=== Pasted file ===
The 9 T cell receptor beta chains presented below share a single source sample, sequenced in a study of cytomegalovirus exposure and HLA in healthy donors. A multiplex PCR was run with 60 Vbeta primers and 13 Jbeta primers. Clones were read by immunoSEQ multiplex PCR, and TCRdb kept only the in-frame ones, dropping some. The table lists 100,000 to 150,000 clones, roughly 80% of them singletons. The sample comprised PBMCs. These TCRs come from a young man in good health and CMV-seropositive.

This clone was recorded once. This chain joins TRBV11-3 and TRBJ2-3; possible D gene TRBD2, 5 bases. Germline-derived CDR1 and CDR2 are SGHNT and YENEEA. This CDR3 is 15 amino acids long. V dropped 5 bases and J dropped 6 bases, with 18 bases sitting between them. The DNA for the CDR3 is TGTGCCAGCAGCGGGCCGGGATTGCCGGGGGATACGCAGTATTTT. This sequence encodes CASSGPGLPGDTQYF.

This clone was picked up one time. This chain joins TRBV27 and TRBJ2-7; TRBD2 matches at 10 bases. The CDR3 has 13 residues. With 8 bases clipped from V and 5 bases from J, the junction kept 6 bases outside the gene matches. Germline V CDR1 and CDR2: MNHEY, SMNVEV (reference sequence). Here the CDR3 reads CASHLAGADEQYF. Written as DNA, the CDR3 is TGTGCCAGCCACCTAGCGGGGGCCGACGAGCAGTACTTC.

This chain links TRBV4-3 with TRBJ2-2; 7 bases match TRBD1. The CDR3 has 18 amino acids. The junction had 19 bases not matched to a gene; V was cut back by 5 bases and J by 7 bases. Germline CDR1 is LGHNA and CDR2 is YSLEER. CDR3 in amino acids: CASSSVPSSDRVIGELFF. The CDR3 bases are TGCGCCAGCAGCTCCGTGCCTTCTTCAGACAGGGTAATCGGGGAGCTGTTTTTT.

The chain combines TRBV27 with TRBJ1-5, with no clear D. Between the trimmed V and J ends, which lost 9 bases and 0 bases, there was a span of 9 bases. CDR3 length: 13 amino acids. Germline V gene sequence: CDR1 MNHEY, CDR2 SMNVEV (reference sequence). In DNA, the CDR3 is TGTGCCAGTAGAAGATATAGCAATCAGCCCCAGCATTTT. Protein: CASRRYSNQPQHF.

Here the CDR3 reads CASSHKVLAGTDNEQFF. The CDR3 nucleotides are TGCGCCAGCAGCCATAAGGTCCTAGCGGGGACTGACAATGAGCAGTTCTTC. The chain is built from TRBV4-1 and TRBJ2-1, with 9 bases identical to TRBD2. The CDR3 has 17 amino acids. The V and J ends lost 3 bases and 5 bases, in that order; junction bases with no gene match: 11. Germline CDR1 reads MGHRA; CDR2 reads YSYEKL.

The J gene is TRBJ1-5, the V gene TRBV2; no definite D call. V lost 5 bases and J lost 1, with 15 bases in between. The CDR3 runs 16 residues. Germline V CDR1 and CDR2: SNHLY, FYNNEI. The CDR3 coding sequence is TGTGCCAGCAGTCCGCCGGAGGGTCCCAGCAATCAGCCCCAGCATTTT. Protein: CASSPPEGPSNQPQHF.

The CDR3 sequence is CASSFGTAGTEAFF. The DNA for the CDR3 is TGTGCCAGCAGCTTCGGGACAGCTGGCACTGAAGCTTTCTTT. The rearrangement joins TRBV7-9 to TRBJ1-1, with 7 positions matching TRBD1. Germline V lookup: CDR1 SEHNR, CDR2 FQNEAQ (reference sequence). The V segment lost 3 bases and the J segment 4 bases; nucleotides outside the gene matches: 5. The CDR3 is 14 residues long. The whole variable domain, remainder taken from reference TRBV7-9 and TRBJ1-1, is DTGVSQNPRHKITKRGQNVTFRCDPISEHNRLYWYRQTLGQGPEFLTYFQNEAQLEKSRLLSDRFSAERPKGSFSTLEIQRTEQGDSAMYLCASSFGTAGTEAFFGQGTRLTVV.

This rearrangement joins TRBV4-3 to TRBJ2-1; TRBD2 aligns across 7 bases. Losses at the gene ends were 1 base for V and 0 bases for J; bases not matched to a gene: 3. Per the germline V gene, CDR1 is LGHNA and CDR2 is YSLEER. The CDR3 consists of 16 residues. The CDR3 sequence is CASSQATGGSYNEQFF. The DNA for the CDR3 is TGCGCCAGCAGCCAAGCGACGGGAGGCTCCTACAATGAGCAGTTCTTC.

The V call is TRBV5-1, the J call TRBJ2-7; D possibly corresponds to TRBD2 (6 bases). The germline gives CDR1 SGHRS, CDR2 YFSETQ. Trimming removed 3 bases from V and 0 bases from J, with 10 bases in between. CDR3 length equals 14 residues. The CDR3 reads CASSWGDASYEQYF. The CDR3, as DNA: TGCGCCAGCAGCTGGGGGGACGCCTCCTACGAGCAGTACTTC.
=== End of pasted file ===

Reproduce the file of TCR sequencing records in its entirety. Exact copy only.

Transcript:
The 9 T cell receptor beta chains presented below share a single source sample, sequenced in a study of cytomegalovirus exposure and HLA in healthy donors. A multiplex PCR was run with 60 Vbeta primers and 13 Jbeta primers. Clones were read by immunoSEQ multiplex PCR, and TCRdb kept only the in-frame ones, dropping some. The table lists 100,000 to 150,000 clones, roughly 80% of them singletons. The sample comprised PBMCs. These TCRs come from a young man in good health and CMV-seropositive.

This clone was recorded once. This chain joins TRBV11-3 and TRBJ2-3; possible D gene TRBD2, 5 bases. Germline-derived CDR1 and CDR2 are SGHNT and YENEEA. This CDR3 is 15 amino acids long. V dropped 5 bases and J dropped 6 bases, with 18 bases sitting between them. The DNA for the CDR3 is TGTGCCAGCAGCGGGCCGGGATTGCCGGGGGATACGCAGTATTTT. This sequence encodes CASSGPGLPGDTQYF.

This clone was picked up one time. This chain joins TRBV27 and TRBJ2-7; TRBD2 matches at 10 bases. The CDR3 has 13 residues. With 8 bases clipped from V and 5 bases from J, the junction kept 6 bases outside the gene matches. Germline V CDR1 and CDR2: MNHEY, SMNVEV (reference sequence). Here the CDR3 reads CASHLAGADEQYF. Written as DNA, the CDR3 is TGTGCCAGCCACCTAGCGGGGGCCGACGAGCAGTACTTC.

This chain links TRBV4-3 with TRBJ2-2; 7 bases match TRBD1. The CDR3 has 18 amino acids. The junction had 19 bases not matched to a gene; V was cut back by 5 bases and J by 7 bases. Germline CDR1 is LGHNA and CDR2 is YSLEER. CDR3 in amino acids: CASSSVPSSDRVIGELFF. The CDR3 bases are TGCGCCAGCAGCTCCGTGCCTTCTTCAGACAGGGTAATCGGGGAGCTGTTTTTT.

The chain combines TRBV27 with TRBJ1-5, with no clear D. Between the trimmed V and J ends, which lost 9 bases and 0 bases, there was a span of 9 bases. CDR3 length: 13 amino acids. Germline V gene sequence: CDR1 MNHEY, CDR2 SMNVEV (reference sequence). In DNA, the CDR3 is TGTGCCAGTAGAAGATATAGCAATCAGCCCCAGCATTTT. Protein: CASRRYSNQPQHF.

Here the CDR3 reads CASSHKVLAGTDNEQFF. The CDR3 nucleotides are TGCGCCAGCAGCCATAAGGTCCTAGCGGGGACTGACAATGAGCAGTTCTTC. The chain is built from TRBV4-1 and TRBJ2-1, with 9 bases identical to TRBD2. The CDR3 has 17 amino acids. The V and J ends lost 3 bases and 5 bases, in that order; junction bases with no gene match: 11. Germline CDR1 reads MGHRA; CDR2 reads YSYEKL.

The J gene is TRBJ1-5, the V gene TRBV2; no definite D call. V lost 5 bases and J lost 1, with 15 bases in between. The CDR3 runs 16 residues. Germline V CDR1 and CDR2: SNHLY, FYNNEI. The CDR3 coding sequence is TGTGCCAGCAGTCCGCCGGAGGGTCCCAGCAATCAGCCCCAGCATTTT. Protein: CASSPPEGPSNQPQHF.

The CDR3 sequence is CASSFGTAGTEAFF. The DNA for the CDR3 is TGTGCCAGCAGCTTCGGGACAGCTGGCACTGAAGCTTTCTTT. The rearrangement joins TRBV7-9 to TRBJ1-1, with 7 positions matching TRBD1. Germline V lookup: CDR1 SEHNR, CDR2 FQNEAQ (reference sequence). The V segment lost 3 bases and the J segment 4 bases; nucleotides outside the gene matches: 5. The CDR3 is 14 residues long. The whole variable domain, remainder taken from reference TRBV7-9 and TRBJ1-1, is DTGVSQNPRHKITKRGQNVTFRCDPISEHNRLYWYRQTLGQGPEFLTYFQNEAQLEKSRLLSDRFSAERPKGSFSTLEIQRTEQGDSAMYLCASSFGTAGTEAFFGQGTRLTVV.

This rearrangement joins TRBV4-3 to TRBJ2-1; TRBD2 aligns across 7 bases. Losses at the gene ends were 1 base for V and 0 bases for J; bases not matched to a gene: 3. Per the germline V gene, CDR1 is LGHNA and CDR2 is YSLEER. The CDR3 consists of 16 residues. The CDR3 sequence is CASSQATGGSYNEQFF. The DNA for the CDR3 is TGCGCCAGCAGCCAAGCGACGGGAGGCTCCTACAATGAGCAGTTCTTC.

The V call is TRBV5-1, the J call TRBJ2-7; D possibly corresponds to TRBD2 (6 bases). The germline gives CDR1 SGHRS, CDR2 YFSETQ. Trimming removed 3 bases from V and 0 bases from J, with 10 bases in between. CDR3 length equals 14 residues. The CDR3 reads CASSWGDASYEQYF. The CDR3, as DNA: TGCGCCAGCAGCTGGGGGGACGCCTCCTACGAGCAGTACTTC.